Pale Blue Dot: A Vision of the Human Future in Space Test | Mid-Book Test - Easy

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This test consists of 15 multiple choice questions and 5 short answer questions.

Multiple Choice Questions

1. Besides the Voyager spacecraft, what does Sagan cite as a major triumph by NASA?
(a) The moon landings.
(b) The Gemini project.
(c) The Mars rovers.
(d) The Hubble Telescope.

2. Sagan suggests that the image of the "pale blue dot" teaches the need for what?
(a) Peace.
(b) Space exploration.
(c) Kindness.
(d) Science education.

3. What concept does Sagan suggest that the image of the "pale blue dot" mocks?
(a) Human achievement.
(b) Human conceit.
(c) Individuality.
(d) Technology.

4. How fast was Voyager I moving in 1990?
(a) 40,000 mph.
(b) 10,000 mph.
(c) 500 mph.
(d) 1,000 mph.

5. What did ancient people notice about planets that set them apart from the stars?
(a) They grew closer from time to time.
(b) They had complex motions and were not fixed.
(c) They were much larger.
(d) They had unique colors.

6. According to Sagan, how do early Earth and Titan compare?
(a) They are only vaguely related.
(b) They are almost exactly the same.
(c) They are totally different.
(d) They are similar.

7. Where does Neptune fall in the mission plan for the Voyager probes?
(a) They will return to the inner solar system after passing it.
(b) They will go into decaying orbit around it.
(c) They will pass by it only at an immense distance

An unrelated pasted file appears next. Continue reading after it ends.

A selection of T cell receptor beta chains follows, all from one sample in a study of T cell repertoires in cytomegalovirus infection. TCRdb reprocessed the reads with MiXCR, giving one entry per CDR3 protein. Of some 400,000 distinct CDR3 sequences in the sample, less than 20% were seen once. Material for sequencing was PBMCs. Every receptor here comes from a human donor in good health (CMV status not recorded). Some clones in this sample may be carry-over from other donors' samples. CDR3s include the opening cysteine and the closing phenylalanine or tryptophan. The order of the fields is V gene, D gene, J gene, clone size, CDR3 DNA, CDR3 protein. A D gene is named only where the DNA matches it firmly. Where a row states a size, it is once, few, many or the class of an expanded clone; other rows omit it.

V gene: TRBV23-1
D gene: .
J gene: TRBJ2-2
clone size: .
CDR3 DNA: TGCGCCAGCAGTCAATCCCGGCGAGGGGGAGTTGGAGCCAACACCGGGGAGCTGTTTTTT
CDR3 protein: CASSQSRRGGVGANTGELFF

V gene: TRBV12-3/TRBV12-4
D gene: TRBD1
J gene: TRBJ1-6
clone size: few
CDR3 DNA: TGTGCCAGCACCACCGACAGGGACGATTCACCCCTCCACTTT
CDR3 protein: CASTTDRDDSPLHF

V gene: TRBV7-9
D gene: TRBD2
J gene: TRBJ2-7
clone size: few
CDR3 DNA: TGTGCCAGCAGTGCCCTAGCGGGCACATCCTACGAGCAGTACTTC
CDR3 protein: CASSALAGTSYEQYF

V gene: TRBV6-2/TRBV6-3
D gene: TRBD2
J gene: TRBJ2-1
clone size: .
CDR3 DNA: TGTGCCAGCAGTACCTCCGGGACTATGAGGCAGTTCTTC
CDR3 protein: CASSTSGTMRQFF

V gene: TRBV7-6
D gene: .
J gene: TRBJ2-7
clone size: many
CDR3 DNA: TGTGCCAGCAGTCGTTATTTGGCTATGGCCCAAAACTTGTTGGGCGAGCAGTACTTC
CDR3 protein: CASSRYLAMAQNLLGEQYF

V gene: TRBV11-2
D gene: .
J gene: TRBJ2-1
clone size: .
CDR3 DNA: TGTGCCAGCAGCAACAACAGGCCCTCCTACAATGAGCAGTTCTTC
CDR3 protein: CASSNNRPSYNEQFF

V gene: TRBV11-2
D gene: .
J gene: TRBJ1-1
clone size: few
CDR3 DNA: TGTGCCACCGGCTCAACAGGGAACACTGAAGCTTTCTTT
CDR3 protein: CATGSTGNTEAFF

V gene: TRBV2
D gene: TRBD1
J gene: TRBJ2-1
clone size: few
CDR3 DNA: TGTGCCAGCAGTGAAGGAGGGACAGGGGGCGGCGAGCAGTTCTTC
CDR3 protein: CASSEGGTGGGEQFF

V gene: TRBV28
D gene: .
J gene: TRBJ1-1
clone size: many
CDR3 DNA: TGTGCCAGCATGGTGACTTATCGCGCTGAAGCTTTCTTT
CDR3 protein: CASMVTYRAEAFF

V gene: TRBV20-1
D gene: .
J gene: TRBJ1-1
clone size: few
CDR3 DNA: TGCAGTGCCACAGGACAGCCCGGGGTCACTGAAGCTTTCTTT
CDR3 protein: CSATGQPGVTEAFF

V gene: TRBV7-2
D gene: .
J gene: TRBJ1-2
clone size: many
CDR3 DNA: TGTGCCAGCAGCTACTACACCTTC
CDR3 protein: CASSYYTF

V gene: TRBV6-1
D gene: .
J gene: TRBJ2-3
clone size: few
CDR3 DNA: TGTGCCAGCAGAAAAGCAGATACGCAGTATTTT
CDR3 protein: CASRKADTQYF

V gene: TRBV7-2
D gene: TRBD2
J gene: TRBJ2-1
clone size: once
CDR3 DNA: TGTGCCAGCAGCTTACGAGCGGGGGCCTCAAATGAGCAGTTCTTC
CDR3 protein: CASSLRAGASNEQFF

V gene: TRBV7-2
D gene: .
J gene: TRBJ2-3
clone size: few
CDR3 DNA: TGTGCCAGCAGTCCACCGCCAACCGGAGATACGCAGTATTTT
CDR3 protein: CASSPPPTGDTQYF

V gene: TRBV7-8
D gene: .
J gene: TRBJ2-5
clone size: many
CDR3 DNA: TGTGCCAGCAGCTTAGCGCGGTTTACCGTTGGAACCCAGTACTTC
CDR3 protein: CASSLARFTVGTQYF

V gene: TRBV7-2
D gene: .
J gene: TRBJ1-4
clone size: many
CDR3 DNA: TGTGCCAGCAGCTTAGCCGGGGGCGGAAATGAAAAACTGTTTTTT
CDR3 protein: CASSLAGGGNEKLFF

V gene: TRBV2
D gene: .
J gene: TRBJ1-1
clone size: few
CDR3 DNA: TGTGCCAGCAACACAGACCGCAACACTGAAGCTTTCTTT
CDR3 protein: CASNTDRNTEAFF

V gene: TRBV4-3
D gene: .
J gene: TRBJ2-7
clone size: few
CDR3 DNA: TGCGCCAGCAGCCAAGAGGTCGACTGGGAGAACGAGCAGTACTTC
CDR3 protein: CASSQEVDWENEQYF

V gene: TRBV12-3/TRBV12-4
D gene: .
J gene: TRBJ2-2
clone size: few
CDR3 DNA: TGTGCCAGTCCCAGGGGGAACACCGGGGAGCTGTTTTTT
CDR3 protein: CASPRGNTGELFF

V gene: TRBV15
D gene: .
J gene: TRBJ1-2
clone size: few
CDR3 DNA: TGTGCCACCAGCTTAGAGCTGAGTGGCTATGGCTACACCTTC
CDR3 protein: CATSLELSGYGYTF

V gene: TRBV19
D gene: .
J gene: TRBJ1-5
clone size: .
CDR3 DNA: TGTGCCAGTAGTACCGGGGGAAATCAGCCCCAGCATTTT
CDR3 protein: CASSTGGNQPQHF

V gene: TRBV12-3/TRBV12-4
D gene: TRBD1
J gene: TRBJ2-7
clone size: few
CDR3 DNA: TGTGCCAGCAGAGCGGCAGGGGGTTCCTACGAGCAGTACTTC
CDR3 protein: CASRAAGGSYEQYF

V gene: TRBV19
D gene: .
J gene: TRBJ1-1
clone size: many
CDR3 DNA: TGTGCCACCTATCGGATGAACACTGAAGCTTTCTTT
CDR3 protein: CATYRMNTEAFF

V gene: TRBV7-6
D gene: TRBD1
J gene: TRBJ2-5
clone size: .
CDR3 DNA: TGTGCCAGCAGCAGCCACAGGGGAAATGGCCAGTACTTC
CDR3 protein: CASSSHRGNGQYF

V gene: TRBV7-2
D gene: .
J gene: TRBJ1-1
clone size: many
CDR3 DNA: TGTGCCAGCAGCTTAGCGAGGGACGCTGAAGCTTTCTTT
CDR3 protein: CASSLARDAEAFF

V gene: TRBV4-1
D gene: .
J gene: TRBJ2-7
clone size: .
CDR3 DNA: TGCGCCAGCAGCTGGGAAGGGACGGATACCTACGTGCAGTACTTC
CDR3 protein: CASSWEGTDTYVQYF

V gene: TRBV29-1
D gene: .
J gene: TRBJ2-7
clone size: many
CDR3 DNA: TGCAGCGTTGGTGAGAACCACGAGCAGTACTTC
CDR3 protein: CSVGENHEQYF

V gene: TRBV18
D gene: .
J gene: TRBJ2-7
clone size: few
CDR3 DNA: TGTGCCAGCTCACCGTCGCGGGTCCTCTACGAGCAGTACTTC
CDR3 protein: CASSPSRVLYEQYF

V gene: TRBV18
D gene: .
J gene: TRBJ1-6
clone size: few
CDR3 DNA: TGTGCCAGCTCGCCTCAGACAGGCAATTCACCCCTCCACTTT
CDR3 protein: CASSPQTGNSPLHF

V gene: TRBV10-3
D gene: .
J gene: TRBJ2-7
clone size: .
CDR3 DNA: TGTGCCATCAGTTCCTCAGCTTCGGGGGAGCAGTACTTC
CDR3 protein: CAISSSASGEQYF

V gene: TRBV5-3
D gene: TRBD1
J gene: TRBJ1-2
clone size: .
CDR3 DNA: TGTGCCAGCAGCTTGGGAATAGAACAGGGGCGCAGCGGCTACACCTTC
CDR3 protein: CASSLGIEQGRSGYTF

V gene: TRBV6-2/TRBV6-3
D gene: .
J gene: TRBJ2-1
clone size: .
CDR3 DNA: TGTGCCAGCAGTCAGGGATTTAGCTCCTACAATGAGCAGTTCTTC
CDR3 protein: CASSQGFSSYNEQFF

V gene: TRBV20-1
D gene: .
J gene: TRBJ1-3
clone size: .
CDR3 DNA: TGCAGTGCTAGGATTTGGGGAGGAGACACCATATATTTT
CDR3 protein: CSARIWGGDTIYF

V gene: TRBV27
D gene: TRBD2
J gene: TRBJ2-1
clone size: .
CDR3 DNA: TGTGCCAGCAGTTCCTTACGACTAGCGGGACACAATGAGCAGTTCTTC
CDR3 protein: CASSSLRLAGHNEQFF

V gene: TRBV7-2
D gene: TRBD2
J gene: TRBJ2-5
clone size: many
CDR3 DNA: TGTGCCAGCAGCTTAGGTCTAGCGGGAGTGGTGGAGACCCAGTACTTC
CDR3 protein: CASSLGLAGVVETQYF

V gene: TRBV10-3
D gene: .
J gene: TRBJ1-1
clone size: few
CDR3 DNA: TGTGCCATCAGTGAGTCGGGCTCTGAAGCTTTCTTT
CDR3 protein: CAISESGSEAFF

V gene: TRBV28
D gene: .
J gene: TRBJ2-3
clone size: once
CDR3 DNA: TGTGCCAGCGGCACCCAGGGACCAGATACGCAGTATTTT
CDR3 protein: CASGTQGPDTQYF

(d) It is their final planetary destination.

8. Einstein's work undermined what concept?
(a) That humans can travel to distant stars.
(b) That our frame of motion is stationary.
(c) That the Sun is unique.
(d) That light is the fastest thing in the universe.

9. What visual resolution would be required to determine the existence of intelligent life on Earth?
(a) 1 meter.
(b) 100 meters.
(c) 10 cm.
(d) 1,000 meters.

10. What did Galileo demonstrate?
(a) The stars are fixed.
(b) The Earth is not the only planet.
(c) The moon does not orbit the Earth.
(d) The Sun is just a star.

11. Which of the following is a major point opponents of space exploration raise?
(a) The problems on Earth should be solved first.
(b) Space exploration exists for national prestige only.
(c) There is nothing of value anywhere else in the solar system.
(d) No good has ever come of space exploration.

12. About how long does Sagan suggest that human beings have been "settled down"?
(a) 10,000 years.
(b) 1,000 years.
(c) 50,000 years.
(d) 100,000 years.

13. What space probe was an important part of Sagan's career, and passed by a major planet in 1976?
(a) Viking.
(b) Tesla.
(c) Newton.
(d) Ion.

14. At the time this book was written, how many planets were known to exist around other stars?
(a) Ten.
(b) About fifty.
(c) None.
(d) About twenty.

15. In Chapter 5 Sagan asks the reader to imagine that they are which of the following?
(a) An ant.
(b) An alien.
(c) A time traveler.
(d) An ancient person.

Short Answer Questions

1. What strange motion do all of the stars in the sky exhibit?

2. Who was the first to discover moons around another planet?

3. What fault does Sagan admit that science has?

4. Earth will most likely lose contact with the Voyager probes when what happens?

5. What does Sagan lament about the study of Titan?

(see the answer keys)

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